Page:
From Strategic Culture
Secret police are characteristic of dictatorships, or so goes the conventional thinking on the subject. Police in democracies operate for the most part transparently and within a set of rules and guidelines that limits their ability to gratuitously punish citizens who have done nothing wrong. If a policeman operating under rule-of-law steps out of line, he can be held accountable. That is also conventional thinking.
But what happens when an ostensibly "democratic" police force becomes corrupted and starts doing things that are outside its zone of responsibility, and does so to benefit a political relationship that will in turn protect those who have broken the law under cover of carrying out their official duties? That is the characteristic of what we have been calling a "deep state," where forces drawn generally from the political class and security services conspire together to control what the public is allowed to know while also manipulating nuisances like elections to make sure that the "correct" outcome emerges.
Indeed, deep state operating in a democracy or republic is far more dangerous that the secret police in a dictatorship. That is because in a system where the forces of the state are all-powerful, nearly everyone expects that what they read and what the government says is all a lie. In a democratic system there is what intelligence officers would refer to as plausible denial, which means that even when the government is behaving very badly much of the public will believe that it is acting honorably because they want to trust that the system works. And when the deep state includes management of the media, many citizens will likewise believe what they are reading or hearing is honest reporting, even when it is not.
Due to the events of the past year in particular, many Americans have become convinced that there now exists something like a secret police operating in the United States that is a fusion of some political dealmakers with certain politicized elements in the intelligence and security services. However one regards President Donald Trump and his former National Security Adviser Michael Flynn, there is nevertheless something odd in terms of how they have been investigated and, in the case of Flynn, legally entrapped to convict him of lying to the FBI to force him to cut a deal with the Special Counsel inquiry headed by Robert Mueller.
Consider how, even though meeting with Russians is not illegal, Trump and his associates have been subjected to secret investigation of their Russian ties for nearly two years without any revelations apart from the fact that it was Israel, not Russia, that colluded to undermine White House policy. FBI Director James Comey's antics during the primaries and electoral campaign, in which he first exonerated and then complained about Hillary Clinton while at the same time validating a dossier full of largely questionable information about Donald Trump's dealings with Russia provides clear evidence of an organization that has lost its bearings and has become a politicized agent of an incumbency that has itself become corrupted and believes itself to be above the law. And then there is the Central Intelligence Agency's own John Brennan working with the FBI to undermine the Trumps, illegally digging up dirt from the liaison intelligence partners in Europe and the Middle East.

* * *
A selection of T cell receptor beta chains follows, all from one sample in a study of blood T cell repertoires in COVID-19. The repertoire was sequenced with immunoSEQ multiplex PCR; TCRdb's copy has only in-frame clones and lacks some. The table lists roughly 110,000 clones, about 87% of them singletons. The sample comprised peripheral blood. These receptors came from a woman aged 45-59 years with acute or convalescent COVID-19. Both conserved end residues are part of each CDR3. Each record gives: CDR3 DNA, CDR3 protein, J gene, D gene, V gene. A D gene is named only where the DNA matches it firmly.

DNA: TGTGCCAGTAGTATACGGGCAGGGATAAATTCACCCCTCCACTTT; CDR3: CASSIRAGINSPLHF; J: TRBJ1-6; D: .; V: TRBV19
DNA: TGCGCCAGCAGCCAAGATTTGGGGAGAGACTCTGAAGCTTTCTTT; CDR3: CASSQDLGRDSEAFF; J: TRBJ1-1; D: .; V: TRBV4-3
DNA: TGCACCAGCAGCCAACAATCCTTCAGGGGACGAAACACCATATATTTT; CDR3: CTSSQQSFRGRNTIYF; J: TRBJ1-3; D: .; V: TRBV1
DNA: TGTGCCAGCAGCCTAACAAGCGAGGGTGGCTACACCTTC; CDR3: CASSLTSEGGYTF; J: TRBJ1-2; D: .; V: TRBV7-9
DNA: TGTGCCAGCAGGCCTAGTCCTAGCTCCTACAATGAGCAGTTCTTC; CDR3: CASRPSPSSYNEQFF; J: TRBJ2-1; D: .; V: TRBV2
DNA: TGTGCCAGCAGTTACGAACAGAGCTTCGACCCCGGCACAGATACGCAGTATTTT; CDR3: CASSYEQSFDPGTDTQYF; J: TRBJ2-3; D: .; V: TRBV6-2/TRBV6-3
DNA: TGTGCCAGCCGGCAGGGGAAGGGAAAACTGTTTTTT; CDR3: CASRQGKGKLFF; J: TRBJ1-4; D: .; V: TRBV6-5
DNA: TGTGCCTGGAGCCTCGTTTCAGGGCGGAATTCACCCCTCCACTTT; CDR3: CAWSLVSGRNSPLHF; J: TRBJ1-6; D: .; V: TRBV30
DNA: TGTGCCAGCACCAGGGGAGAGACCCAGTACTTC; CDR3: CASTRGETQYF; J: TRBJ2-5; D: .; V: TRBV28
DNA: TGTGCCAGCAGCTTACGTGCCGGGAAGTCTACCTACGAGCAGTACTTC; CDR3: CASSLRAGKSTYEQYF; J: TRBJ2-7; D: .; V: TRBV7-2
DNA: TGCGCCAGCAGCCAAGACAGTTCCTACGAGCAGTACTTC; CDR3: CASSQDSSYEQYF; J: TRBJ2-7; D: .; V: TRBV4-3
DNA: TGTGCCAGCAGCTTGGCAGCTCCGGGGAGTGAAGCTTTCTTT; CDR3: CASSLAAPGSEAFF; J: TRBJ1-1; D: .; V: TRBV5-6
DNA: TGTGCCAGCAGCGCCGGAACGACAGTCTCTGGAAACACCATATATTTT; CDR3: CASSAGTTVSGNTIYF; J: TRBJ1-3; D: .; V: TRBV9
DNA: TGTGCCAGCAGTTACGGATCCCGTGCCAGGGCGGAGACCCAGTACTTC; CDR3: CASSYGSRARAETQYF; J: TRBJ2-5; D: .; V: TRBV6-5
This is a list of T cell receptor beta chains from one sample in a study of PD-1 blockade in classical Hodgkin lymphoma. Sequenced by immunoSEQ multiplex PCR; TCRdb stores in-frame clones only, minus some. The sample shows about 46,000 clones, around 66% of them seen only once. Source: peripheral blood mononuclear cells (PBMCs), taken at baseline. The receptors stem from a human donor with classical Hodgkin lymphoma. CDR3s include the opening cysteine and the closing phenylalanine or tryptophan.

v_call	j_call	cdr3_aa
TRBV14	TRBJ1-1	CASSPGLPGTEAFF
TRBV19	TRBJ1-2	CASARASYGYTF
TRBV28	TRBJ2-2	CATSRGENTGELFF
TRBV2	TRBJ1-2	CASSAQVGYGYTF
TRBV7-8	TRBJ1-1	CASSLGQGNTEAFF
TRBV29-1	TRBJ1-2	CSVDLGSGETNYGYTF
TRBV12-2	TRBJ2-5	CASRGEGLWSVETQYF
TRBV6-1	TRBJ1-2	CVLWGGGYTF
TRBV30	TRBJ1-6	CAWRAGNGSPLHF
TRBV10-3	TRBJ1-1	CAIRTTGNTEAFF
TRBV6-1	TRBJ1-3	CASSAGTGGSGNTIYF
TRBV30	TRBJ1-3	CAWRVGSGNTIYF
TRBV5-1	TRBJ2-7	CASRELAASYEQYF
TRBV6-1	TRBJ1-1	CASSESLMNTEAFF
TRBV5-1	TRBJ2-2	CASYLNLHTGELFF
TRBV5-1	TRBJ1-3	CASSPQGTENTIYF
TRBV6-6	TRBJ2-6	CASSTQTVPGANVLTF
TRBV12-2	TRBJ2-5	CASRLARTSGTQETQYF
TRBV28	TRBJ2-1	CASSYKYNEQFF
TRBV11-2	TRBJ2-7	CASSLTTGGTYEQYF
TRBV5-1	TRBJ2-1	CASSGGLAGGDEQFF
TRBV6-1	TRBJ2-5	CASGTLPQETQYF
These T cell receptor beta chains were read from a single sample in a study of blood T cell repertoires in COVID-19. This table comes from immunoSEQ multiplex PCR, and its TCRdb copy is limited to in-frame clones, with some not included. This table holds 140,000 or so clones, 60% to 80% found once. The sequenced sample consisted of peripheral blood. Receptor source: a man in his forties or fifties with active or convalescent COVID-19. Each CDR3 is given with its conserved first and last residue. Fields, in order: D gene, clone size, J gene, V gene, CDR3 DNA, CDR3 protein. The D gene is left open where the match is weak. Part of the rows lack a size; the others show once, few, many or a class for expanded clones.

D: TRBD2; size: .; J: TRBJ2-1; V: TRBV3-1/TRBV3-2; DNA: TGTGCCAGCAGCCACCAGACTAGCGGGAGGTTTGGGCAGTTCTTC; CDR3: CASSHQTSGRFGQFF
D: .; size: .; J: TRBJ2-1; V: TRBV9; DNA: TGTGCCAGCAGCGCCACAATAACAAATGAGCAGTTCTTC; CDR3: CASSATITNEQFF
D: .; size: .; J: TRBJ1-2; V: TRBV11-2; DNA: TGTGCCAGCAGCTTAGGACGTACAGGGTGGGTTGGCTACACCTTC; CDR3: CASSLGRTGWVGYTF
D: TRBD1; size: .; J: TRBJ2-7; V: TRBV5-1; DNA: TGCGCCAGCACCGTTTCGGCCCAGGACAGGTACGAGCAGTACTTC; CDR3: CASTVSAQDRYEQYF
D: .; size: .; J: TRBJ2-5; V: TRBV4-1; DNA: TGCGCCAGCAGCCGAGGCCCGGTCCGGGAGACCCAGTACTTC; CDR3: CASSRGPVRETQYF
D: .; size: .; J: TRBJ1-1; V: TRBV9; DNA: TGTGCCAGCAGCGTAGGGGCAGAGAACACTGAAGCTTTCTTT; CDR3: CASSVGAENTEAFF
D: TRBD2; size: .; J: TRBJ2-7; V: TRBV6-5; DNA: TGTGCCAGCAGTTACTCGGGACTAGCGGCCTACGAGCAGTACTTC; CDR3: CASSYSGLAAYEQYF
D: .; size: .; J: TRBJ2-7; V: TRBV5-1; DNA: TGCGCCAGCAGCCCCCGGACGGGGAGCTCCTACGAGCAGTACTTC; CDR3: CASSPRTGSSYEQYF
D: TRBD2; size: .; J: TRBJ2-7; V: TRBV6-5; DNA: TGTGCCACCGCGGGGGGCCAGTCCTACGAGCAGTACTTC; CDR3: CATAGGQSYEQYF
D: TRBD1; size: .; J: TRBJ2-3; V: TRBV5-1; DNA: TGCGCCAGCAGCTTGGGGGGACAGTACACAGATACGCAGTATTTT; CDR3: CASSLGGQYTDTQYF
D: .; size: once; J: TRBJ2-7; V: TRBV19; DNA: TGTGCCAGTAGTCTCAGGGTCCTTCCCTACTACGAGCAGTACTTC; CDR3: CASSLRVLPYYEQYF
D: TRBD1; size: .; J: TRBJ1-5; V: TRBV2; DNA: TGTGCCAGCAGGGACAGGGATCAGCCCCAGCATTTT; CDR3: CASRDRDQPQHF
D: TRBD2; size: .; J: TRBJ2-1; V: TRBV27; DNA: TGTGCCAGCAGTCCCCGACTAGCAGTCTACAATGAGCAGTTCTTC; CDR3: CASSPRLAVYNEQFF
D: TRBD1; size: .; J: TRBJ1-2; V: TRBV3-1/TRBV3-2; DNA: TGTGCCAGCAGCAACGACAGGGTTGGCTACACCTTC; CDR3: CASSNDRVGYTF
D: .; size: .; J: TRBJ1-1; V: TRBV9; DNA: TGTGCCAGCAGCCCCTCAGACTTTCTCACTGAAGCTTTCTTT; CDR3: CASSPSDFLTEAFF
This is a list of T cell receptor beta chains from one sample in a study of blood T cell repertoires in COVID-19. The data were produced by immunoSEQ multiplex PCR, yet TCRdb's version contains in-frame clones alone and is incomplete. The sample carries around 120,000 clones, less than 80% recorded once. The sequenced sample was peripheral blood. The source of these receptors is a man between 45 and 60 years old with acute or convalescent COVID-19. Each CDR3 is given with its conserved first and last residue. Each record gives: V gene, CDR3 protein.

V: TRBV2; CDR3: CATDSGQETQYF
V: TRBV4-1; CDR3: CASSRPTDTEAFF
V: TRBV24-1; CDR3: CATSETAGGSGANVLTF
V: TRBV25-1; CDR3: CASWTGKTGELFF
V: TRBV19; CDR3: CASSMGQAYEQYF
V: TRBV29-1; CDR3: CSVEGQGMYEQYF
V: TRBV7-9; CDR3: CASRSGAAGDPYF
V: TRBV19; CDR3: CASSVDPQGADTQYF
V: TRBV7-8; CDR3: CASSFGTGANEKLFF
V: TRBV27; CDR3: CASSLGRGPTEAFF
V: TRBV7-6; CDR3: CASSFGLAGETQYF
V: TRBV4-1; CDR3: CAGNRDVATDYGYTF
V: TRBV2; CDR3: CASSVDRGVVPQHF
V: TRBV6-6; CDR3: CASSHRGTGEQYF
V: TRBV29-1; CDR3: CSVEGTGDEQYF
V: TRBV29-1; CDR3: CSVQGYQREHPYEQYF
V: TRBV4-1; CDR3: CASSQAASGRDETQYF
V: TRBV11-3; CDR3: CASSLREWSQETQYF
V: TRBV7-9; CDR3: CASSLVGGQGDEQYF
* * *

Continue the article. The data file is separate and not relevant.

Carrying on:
America's law enforcement empire has all the characteristics of secret police in a dictatorship. It is not transparent in its actions, has a history of bending the rules to obtain convictions, and its officers are rarely held accountable. It has also been politicized. And to be sure, one should recognize that there are two additional factors driving the growth and transformation of the national security state in the U.S. First is the intense dislike that the top levels of the American intelligence and police agencies have for Donald Trump personally, a contempt that Trump himself has largely earned by his scorn for much of the government that he inherited. Second is the "trust the authorities" culture that has grown up since 9/11, reinforced by fear-mongering on the part of the government to justify executive overreach and enabled through anti-terror legislation that has unleashed the CIA, FBI and National Security Agency (NSA) to act with impunity while suffering no consequences whatsoever.